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Jessica Simpson TV show investigates standards of beauty

Jessica Simpson TV show investigates standards of beauty

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NEW YORK -- Singer and sometimes actress Jessica Simpson has paid the price of beauty, and now she's examining people's obsession with looking good.

She made headlines last year when photos of her performing suggested she might have gained a few pounds. That sparked a national debate on TV news channels, talk shows and in print asking if Simpson was, indeed, fat.

The 29-year-old has decided to turn the tables on questions about how she looked. The result is a new show called, "Jessica Simpson's The Price of Beauty." The show premiered Monday and will air weekly on VH1.

Simpson travels the globe with two friends, hair stylist Ken Paves and former assistant Cacee Cobb, to examine people's efforts to measure up to their society's standard of beauty.

The goal is to empower women to accept themselves and ultimately understand that no one, not even celebrities, are perfect.

Paves points out that despite the scrutiny on her weight, Simpson continued performing and doing her job.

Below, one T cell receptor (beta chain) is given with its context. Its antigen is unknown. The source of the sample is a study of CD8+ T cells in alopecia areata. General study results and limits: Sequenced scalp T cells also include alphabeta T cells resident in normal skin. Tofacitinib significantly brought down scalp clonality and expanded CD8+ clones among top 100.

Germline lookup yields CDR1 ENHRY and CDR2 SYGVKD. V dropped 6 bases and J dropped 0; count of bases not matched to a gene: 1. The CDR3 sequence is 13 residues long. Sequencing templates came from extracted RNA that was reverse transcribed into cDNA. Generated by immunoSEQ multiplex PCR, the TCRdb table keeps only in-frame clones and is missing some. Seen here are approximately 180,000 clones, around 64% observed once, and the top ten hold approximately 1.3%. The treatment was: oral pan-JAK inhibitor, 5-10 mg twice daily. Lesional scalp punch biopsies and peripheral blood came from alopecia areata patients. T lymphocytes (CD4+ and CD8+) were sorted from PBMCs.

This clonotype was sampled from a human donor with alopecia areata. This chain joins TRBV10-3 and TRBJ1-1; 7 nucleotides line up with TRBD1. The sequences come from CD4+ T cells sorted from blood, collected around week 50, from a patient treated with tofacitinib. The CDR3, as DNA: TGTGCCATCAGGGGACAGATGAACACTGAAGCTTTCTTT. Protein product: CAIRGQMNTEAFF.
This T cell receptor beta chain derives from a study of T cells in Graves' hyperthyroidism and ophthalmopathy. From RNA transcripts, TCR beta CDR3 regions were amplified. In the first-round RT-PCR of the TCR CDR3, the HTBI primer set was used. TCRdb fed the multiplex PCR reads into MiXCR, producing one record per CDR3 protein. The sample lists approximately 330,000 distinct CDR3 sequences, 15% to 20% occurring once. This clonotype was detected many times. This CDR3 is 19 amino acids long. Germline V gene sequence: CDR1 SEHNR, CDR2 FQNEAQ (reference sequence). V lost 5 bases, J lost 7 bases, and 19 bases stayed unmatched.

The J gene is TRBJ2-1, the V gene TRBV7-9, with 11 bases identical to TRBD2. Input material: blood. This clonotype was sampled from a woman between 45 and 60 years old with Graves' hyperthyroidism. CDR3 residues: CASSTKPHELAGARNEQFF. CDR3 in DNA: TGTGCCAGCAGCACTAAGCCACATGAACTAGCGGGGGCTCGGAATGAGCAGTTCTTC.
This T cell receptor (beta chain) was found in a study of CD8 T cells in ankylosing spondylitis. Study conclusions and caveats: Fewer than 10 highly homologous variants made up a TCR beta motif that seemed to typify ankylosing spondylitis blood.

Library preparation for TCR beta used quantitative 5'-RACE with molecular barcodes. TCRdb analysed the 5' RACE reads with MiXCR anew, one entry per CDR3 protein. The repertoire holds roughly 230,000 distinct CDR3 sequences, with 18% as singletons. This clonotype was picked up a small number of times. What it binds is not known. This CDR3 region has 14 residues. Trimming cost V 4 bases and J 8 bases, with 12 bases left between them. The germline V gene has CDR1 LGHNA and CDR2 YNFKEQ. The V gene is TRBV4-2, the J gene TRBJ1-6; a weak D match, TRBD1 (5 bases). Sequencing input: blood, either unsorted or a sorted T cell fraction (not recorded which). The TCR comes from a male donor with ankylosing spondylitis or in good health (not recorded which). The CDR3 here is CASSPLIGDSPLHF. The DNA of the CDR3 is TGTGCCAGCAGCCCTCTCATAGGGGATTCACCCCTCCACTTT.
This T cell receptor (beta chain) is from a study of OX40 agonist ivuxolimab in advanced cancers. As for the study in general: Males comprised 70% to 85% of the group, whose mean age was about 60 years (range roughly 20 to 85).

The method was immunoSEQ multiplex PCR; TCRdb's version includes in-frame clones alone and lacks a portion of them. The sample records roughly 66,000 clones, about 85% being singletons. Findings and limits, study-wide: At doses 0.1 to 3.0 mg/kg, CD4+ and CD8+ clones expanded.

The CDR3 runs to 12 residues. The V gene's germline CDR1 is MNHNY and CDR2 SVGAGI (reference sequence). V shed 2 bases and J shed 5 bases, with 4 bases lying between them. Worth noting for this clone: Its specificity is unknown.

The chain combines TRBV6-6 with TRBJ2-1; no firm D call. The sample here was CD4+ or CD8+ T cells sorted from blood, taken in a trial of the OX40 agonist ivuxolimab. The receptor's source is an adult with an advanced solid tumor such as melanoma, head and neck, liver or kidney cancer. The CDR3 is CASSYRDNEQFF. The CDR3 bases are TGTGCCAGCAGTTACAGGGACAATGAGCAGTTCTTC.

"Imagine if the whole world is talking about you," Paves said. "She still followed through, never stopped and nobody ever said, 'That's a strong girl, that's a brave girl.' I was disappointed."

It wasn't always easy, Simpson said.

"You can't walk anywhere without thinking, 'I wonder if they think I'm fat .... I wonder if they've read that story," Simpson said. "I couldn't help it. And I think that once I realized it wasn't going to stop, I had to find a way to accept it, and I had to find a way to use it."

On "Price of Beauty," Simpson and her friends meet a woman in Thailand who burned herself permanently from bleaching her skin lighter. They talk with a former Paris model who starved herself to under 100 pounds to be thin.

Viewers witness a deeper side to Simpson than they saw on her former MTV reality show "Newlyweds" with then-husband Nick Lachey.

"I'm very vulnerable on the show. I'm very open. I don't have anything to hide," Simpson said. "I want people to know I am just a normal girl that faces normal issues just like everyone else."

But the show is not all life lessons and sadness. There are lighter moments, too, when Simpson and her pals try to immerse themselves in local culture.

"In Mumbai, we drank cow urine because it detoxes you and it's good for your skin," Simpson said. "I puked that up like all over the place."

Paves got a Brazilian wax when the three visited Brazil.

"I was screaming, cussing, kicking," he said. "I was in tears, red and raw, I couldn't walk."

Simpson said she's taking a break from music now to focus on the show, which she hopes will get picked up for another season. Next, she plans to start a foundation for girls to help with self-esteem.

She wants to empower young women to accept themselves and ultimately understand that no one, not even celebrities, are perfect.

"I don't look like the girl on the cover of the magazine," Simpson said. "I do not look like my covers. My covers! They airbrush me."


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